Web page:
I've been talking about this for fans for quite some time. Battery-powered fans could be smaller, and thus achieve better runtime on the same battery, if they'd point right at the overheated worker.

Are there any commercial versions of this?

I can imagine a big market for these devices for installing in warehouses, churches, walk in fridges/freezers, outdoor venues etc.

The total power use to keep a few people warm with a directed IR heater is far lower than the energy needed to keep an outdoor space warm!

The IR heaters could be directed to gimbals which can scan between all people in a scene rapidly (say 10 Hz), so everyone feels warm.

Multiple devices could be installed in the same building so even if you don't have line of sight of one, you still get heated by the rest.


I've instrumented my place and used rrdtool to graph temperature in several places.

I found that the built-in forced-air heat (and a/c) seems to show up like a sawtooth wave, with an amplitude of about 3-4 degrees.

In the room with my computer desk, I've found that by turning off the forced air heat and using a vornado heater I end up with a very comfortable space with absolutely flat temperature graphs.

I use the one with the dial, not the LED controls, and it seems to have very good air circulation with well-tuned PID temperature controls.


pretty much everything on this site is golden

I miss websites like this. Reminds me of the early w3b

I think that it might be interested to use something like that to help aim solar panels towards the sun?

One idea I had a while ago was that you could use these for saving energy by targeting exposed skin surfaces only. This would be particularly useful for offices: the office can be set to the lower temperature preferred by men, and then women can be targeted by the infrared heaters to keep them comfortable as well, so no one has to be uncomfortable while still saving energy. (It has to default to colder/male preferences because you save more energy by keeping the office as a whole at the lower temperature, and anyway, there's no such thing as an 'anti-heat beam' so you can't cool down a subset.)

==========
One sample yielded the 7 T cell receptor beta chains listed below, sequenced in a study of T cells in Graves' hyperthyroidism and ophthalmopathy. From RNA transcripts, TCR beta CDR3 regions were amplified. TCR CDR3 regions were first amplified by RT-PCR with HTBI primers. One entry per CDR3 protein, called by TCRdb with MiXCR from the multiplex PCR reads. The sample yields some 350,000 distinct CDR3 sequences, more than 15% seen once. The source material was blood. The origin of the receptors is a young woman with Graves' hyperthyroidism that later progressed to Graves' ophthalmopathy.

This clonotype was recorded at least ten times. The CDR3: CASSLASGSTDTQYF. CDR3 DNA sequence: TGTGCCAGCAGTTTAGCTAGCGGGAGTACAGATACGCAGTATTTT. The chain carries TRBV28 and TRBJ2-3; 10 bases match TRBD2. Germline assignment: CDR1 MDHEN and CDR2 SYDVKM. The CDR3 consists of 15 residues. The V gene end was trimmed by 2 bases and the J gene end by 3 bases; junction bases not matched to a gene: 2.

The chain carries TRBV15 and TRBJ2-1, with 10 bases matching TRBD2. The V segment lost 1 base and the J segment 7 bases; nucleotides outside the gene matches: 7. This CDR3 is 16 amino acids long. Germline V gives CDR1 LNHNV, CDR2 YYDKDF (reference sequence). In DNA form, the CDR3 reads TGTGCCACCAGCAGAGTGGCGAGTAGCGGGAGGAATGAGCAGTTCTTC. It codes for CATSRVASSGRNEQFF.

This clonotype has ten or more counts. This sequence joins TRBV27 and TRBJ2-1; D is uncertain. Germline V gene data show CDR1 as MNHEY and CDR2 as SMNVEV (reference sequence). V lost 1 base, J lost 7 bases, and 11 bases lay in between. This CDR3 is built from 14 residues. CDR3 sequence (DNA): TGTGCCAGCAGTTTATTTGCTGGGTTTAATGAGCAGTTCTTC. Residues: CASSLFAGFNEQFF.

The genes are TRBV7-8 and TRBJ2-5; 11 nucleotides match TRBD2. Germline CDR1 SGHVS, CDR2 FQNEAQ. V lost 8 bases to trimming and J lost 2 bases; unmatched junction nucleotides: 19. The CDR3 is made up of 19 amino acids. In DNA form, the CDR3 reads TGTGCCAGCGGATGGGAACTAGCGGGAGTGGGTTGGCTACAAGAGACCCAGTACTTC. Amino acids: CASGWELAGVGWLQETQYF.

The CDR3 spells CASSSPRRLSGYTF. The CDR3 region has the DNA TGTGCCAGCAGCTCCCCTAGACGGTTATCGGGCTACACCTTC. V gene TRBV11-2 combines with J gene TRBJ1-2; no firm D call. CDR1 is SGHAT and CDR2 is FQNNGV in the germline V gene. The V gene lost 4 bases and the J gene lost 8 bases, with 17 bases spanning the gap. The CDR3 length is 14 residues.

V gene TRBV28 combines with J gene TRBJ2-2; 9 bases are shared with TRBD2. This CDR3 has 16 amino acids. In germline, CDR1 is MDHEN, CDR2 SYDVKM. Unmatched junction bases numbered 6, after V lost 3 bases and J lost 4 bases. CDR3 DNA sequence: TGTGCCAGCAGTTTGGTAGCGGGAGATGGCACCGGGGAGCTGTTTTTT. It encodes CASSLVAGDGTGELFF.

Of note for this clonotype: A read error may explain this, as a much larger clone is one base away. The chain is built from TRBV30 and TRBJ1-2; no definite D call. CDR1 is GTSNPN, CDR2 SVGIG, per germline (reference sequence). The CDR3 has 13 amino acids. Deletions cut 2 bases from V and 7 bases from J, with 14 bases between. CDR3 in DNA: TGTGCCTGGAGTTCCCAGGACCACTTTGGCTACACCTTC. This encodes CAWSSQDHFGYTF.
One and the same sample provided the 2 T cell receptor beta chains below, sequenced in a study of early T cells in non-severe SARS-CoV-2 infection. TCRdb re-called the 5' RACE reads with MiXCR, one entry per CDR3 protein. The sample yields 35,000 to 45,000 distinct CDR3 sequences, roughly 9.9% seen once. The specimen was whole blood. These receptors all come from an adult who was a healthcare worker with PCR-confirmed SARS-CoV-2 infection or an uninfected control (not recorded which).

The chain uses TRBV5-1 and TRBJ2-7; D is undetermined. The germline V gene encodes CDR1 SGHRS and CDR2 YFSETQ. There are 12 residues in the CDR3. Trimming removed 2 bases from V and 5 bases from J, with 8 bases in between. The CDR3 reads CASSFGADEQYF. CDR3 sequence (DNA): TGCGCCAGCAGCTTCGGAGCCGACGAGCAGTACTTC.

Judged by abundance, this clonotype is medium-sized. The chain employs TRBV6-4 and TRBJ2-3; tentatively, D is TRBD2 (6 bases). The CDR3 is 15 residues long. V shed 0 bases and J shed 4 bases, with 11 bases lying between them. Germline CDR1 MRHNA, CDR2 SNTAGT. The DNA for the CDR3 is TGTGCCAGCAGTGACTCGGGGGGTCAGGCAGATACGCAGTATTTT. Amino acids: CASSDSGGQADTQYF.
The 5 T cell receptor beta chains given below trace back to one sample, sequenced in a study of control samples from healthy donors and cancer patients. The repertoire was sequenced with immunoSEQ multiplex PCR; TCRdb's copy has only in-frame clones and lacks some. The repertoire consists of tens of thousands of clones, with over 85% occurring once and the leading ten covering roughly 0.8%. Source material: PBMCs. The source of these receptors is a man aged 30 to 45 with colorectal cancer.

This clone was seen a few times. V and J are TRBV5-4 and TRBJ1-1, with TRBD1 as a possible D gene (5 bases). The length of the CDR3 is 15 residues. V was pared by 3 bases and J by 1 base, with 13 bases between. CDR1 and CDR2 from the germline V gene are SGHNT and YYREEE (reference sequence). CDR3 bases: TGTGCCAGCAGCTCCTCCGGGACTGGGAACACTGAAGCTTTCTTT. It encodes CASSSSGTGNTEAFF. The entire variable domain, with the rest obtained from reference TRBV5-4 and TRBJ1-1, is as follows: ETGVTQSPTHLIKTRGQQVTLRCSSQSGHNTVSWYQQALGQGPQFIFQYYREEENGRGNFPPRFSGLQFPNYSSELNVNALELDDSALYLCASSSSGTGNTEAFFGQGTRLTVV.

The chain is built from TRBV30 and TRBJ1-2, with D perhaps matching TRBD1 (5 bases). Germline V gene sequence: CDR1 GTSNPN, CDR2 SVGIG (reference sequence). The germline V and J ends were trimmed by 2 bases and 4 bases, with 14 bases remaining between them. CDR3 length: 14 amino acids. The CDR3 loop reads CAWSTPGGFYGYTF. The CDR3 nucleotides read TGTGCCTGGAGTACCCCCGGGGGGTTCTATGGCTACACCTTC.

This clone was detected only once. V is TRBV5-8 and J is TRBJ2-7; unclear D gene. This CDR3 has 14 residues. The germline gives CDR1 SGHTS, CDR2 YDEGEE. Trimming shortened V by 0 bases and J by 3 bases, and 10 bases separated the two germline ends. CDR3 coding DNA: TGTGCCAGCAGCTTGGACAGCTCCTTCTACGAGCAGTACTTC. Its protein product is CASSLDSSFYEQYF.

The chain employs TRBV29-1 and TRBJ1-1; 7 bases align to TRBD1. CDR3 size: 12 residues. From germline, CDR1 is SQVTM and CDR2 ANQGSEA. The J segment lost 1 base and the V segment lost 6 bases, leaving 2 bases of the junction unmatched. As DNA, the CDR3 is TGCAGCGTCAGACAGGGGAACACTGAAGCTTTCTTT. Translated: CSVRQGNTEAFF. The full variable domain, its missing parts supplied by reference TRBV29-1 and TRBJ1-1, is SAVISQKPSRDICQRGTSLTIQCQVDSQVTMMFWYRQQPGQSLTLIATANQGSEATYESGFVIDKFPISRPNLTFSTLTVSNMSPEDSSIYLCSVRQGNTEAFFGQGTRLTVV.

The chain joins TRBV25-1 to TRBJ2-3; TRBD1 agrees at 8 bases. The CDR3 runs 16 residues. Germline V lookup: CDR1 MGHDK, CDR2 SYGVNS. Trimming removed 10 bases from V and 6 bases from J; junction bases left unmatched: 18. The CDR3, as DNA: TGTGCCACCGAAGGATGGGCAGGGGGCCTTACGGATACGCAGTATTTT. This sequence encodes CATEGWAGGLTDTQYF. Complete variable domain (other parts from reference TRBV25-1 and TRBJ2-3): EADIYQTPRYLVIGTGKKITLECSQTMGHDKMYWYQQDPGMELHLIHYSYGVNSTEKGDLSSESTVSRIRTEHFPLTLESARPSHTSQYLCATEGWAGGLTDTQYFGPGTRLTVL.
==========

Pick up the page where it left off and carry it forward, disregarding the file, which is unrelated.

You sound like a fella that doesn't spend much time around post-menopausal women :)


Indeed, women in offices now tend to either suffer or sweater. They are solutions, but not good ones. Infrared trackers would allow one to have one's cake of attractive stylish (non-sweater) clothing while not suffering in the eating. So to speak.

If they were pervasive, they could allow institutional users to lower the temperature in their buildings a few degrees. One degree on the thermostat for a large building in New England could equate to a lot of savings in fuel.

Or those who feel cold could put a jumper on?

The thing is... heliostats are expensive, susceptible to breakdown, and require maintenance. And panels are getting cheaper and cheaper.

If you’re dealing with “free” rooftop mounting space, it’s cheaper to just throw more panels at the problem.

And you’ll get better peak power with more panels.

Or get a manually adjustable setup and manually adjust them for each season.


The sun follows a pretty regular schedule, so might be easier to just program that in :)

No programming required....the mechanical clockworks for that was figured out a few hundred years ago.

It may surprise you but using a micro-controller and some servos is today often an easier and simpler solution than building a complex mechanism using cams and clockworks.

True.

Your user name makes that statement hilarious though. :)


That sounds like a fun project, but economically impractical. When we installed panels on our roof it was cheaper to just lay them flat and buy extra panels to make up the difference, than to install them on static frames to angle them for most efficient energy generation. If static frames are not worth it, dynamic ones are definitely going to be too expensive.

Perhaps at scale, things would be different, but I doubt it.



I guess face recognition positioning would do the job more properly

How? I don’t think he is facing the heater while working.